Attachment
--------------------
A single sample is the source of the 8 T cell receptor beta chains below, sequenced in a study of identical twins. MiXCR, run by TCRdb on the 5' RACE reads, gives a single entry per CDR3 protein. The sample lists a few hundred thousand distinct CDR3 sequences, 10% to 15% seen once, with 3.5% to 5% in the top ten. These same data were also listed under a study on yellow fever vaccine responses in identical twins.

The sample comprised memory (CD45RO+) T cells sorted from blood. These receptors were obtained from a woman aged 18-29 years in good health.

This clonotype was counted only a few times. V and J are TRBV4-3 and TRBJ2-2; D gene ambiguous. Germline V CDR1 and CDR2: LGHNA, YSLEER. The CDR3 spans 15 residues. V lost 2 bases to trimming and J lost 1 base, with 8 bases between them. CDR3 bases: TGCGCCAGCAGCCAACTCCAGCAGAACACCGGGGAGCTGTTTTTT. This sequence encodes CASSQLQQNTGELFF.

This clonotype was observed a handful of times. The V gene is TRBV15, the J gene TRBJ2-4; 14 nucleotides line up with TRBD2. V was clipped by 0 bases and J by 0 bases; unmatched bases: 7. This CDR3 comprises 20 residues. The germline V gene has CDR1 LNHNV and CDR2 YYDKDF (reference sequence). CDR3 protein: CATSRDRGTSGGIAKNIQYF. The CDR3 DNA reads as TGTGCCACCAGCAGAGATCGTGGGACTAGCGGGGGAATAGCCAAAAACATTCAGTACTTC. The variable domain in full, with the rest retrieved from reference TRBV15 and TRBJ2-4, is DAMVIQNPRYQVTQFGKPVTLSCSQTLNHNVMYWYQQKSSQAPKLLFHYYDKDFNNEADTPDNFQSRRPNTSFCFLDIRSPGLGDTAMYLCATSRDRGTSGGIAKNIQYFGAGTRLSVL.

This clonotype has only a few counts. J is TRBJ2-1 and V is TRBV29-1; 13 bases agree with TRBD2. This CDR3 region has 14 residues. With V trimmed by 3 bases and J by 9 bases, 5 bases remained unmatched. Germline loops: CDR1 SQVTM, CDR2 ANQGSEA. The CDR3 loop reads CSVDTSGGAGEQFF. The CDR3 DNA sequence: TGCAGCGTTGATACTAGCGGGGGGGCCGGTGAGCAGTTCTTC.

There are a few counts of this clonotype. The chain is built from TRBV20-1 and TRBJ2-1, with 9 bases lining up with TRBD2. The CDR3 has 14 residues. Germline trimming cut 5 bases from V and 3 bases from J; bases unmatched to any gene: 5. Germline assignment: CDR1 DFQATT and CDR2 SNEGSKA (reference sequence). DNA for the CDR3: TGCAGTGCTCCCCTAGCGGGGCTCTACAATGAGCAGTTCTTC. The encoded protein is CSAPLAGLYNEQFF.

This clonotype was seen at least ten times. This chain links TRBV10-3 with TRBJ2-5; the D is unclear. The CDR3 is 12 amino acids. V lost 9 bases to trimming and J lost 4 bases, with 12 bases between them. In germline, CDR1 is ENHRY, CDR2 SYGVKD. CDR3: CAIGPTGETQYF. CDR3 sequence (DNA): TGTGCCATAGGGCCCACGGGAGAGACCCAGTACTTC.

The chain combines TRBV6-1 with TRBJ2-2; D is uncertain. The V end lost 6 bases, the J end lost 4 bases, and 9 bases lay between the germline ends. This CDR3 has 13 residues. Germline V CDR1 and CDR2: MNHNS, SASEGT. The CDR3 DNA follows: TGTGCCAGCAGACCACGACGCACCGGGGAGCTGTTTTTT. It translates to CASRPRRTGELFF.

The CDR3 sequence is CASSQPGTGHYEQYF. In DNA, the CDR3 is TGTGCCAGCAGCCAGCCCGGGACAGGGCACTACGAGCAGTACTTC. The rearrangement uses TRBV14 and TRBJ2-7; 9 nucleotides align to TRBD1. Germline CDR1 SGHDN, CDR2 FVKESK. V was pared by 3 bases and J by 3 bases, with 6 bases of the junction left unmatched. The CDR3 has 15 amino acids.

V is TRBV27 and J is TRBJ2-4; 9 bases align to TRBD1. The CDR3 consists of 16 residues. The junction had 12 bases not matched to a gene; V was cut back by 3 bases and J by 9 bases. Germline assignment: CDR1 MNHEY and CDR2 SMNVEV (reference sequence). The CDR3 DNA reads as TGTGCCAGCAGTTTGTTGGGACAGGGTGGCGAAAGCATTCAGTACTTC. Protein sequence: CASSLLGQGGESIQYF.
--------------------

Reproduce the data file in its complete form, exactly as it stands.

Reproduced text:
A single sample is the source of the 8 T cell receptor beta chains below, sequenced in a study of identical twins. MiXCR, run by TCRdb on the 5' RACE reads, gives a single entry per CDR3 protein. The sample lists a few hundred thousand distinct CDR3 sequences, 10% to 15% seen once, with 3.5% to 5% in the top ten. These same data were also listed under a study on yellow fever vaccine responses in identical twins.

The sample comprised memory (CD45RO+) T cells sorted from blood. These receptors were obtained from a woman aged 18-29 years in good health.

This clonotype was counted only a few times. V and J are TRBV4-3 and TRBJ2-2; D gene ambiguous. Germline V CDR1 and CDR2: LGHNA, YSLEER. The CDR3 spans 15 residues. V lost 2 bases to trimming and J lost 1 base, with 8 bases between them. CDR3 bases: TGCGCCAGCAGCCAACTCCAGCAGAACACCGGGGAGCTGTTTTTT. This sequence encodes CASSQLQQNTGELFF.

This clonotype was observed a handful of times. The V gene is TRBV15, the J gene TRBJ2-4; 14 nucleotides line up with TRBD2. V was clipped by 0 bases and J by 0 bases; unmatched bases: 7. This CDR3 comprises 20 residues. The germline V gene has CDR1 LNHNV and CDR2 YYDKDF (reference sequence). CDR3 protein: CATSRDRGTSGGIAKNIQYF. The CDR3 DNA reads as TGTGCCACCAGCAGAGATCGTGGGACTAGCGGGGGAATAGCCAAAAACATTCAGTACTTC. The variable domain in full, with the rest retrieved from reference TRBV15 and TRBJ2-4, is DAMVIQNPRYQVTQFGKPVTLSCSQTLNHNVMYWYQQKSSQAPKLLFHYYDKDFNNEADTPDNFQSRRPNTSFCFLDIRSPGLGDTAMYLCATSRDRGTSGGIAKNIQYFGAGTRLSVL.

This clonotype has only a few counts. J is TRBJ2-1 and V is TRBV29-1; 13 bases agree with TRBD2. This CDR3 region has 14 residues. With V trimmed by 3 bases and J by 9 bases, 5 bases remained unmatched. Germline loops: CDR1 SQVTM, CDR2 ANQGSEA. The CDR3 loop reads CSVDTSGGAGEQFF. The CDR3 DNA sequence: TGCAGCGTTGATACTAGCGGGGGGGCCGGTGAGCAGTTCTTC.

There are a few counts of this clonotype. The chain is built from TRBV20-1 and TRBJ2-1, with 9 bases lining up with TRBD2. The CDR3 has 14 residues. Germline trimming cut 5 bases from V and 3 bases from J; bases unmatched to any gene: 5. Germline assignment: CDR1 DFQATT and CDR2 SNEGSKA (reference sequence). DNA for the CDR3: TGCAGTGCTCCCCTAGCGGGGCTCTACAATGAGCAGTTCTTC. The encoded protein is CSAPLAGLYNEQFF.

This clonotype was seen at least ten times. This chain links TRBV10-3 with TRBJ2-5; the D is unclear. The CDR3 is 12 amino acids. V lost 9 bases to trimming and J lost 4 bases, with 12 bases between them. In germline, CDR1 is ENHRY, CDR2 SYGVKD. CDR3: CAIGPTGETQYF. CDR3 sequence (DNA): TGTGCCATAGGGCCCACGGGAGAGACCCAGTACTTC.

The chain combines TRBV6-1 with TRBJ2-2; D is uncertain. The V end lost 6 bases, the J end lost 4 bases, and 9 bases lay between the germline ends. This CDR3 has 13 residues. Germline V CDR1 and CDR2: MNHNS, SASEGT. The CDR3 DNA follows: TGTGCCAGCAGACCACGACGCACCGGGGAGCTGTTTTTT. It translates to CASRPRRTGELFF.

The CDR3 sequence is CASSQPGTGHYEQYF. In DNA, the CDR3 is TGTGCCAGCAGCCAGCCCGGGACAGGGCACTACGAGCAGTACTTC. The rearrangement uses TRBV14 and TRBJ2-7; 9 nucleotides align to TRBD1. Germline CDR1 SGHDN, CDR2 FVKESK. V was pared by 3 bases and J by 3 bases, with 6 bases of the junction left unmatched. The CDR3 has 15 amino acids.

V is TRBV27 and J is TRBJ2-4; 9 bases align to TRBD1. The CDR3 consists of 16 residues. The junction had 12 bases not matched to a gene; V was cut back by 3 bases and J by 9 bases. Germline assignment: CDR1 MNHEY and CDR2 SMNVEV (reference sequence). The CDR3 DNA reads as TGTGCCAGCAGTTTGTTGGGACAGGGTGGCGAAAGCATTCAGTACTTC. Protein sequence: CASSLLGQGGESIQYF.